Fever and Limp in a 3-Year-Old Girl

Setshedi Makwinja, MD; Ben Numpang, MD; Benjamin R. Aubey, MD, MPH


October 28, 2015

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A 3-year-old girl is brought to the emergency department by her parents with a fever and refusal to walk secondary to pain in her right leg. The pain is associated with thigh and back pain on the same side as the limp. The day before presentation, the child's mother picked her up from her babysitter, where she noticed that the child was irritable and crying. At that time, the child was pointing at and trying to touch her back, and she was walking with a noticeable limp. The parents called the patient's pediatrician, who recommended an antipyretic with follow-up the next day.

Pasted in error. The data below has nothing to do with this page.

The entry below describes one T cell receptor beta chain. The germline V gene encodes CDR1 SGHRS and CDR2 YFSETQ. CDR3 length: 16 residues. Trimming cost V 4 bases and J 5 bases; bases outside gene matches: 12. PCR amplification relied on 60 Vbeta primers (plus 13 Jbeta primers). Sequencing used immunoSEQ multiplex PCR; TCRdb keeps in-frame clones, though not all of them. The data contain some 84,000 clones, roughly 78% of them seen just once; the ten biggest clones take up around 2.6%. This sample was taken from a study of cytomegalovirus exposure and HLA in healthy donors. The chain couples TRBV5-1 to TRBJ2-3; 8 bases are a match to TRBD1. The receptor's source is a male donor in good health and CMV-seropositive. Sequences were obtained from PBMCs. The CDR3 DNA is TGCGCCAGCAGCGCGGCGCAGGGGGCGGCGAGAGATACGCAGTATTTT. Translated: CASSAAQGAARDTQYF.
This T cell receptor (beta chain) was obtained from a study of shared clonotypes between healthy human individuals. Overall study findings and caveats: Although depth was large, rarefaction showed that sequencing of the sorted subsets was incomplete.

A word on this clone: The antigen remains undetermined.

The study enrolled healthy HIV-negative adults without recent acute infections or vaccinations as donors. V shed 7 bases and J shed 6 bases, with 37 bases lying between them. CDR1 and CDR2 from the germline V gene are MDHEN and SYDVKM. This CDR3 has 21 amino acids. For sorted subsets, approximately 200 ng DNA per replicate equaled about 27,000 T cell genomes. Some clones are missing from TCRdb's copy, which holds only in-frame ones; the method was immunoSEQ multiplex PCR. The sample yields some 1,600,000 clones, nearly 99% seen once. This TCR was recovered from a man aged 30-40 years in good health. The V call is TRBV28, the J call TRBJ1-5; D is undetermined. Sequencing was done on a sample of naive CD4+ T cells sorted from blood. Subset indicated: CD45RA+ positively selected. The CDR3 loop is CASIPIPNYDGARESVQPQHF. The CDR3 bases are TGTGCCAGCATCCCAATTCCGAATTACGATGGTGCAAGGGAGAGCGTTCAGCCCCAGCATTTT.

The review of symptoms is only remarkable for a 1-week history of a "cold" with a runny nose and a cough. The mother denies any history of trauma to the affected extremity, and there is no history of similar problems. The patient's medical history is unremarkable. The child is well-appearing and has been regularly observed by the outpatient pediatric department. The patient's immunization schedule is up to date. The child's developmental milestones are appropriate for her age. The family history is noncontributory.


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